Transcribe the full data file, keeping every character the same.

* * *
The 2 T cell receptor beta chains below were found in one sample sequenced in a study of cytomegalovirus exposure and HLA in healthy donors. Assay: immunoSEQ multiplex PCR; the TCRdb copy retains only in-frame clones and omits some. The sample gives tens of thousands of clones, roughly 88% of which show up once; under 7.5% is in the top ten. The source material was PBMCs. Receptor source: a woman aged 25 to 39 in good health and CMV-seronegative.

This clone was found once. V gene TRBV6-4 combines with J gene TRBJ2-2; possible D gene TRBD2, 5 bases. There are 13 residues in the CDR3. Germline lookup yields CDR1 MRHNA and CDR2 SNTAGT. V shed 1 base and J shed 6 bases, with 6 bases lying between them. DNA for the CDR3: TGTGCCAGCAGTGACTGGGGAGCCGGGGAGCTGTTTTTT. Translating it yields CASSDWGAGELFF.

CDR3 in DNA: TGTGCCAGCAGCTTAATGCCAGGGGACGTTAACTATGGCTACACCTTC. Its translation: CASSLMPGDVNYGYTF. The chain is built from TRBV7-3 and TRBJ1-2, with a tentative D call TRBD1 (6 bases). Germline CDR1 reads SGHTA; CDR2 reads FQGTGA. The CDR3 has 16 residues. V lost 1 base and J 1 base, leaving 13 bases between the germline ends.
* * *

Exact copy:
The 2 T cell receptor beta chains below were found in one sample sequenced in a study of cytomegalovirus exposure and HLA in healthy donors. Assay: immunoSEQ multiplex PCR; the TCRdb copy retains only in-frame clones and omits some. The sample gives tens of thousands of clones, roughly 88% of which show up once; under 7.5% is in the top ten. The source material was PBMCs. Receptor source: a woman aged 25 to 39 in good health and CMV-seronegative.

This clone was found once. V gene TRBV6-4 combines with J gene TRBJ2-2; possible D gene TRBD2, 5 bases. There are 13 residues in the CDR3. Germline lookup yields CDR1 MRHNA and CDR2 SNTAGT. V shed 1 base and J shed 6 bases, with 6 bases lying between them. DNA for the CDR3: TGTGCCAGCAGTGACTGGGGAGCCGGGGAGCTGTTTTTT. Translating it yields CASSDWGAGELFF.

CDR3 in DNA: TGTGCCAGCAGCTTAATGCCAGGGGACGTTAACTATGGCTACACCTTC. Its translation: CASSLMPGDVNYGYTF. The chain is built from TRBV7-3 and TRBJ1-2, with a tentative D call TRBD1 (6 bases). Germline CDR1 reads SGHTA; CDR2 reads FQGTGA. The CDR3 has 16 residues. V lost 1 base and J 1 base, leaving 13 bases between the germline ends.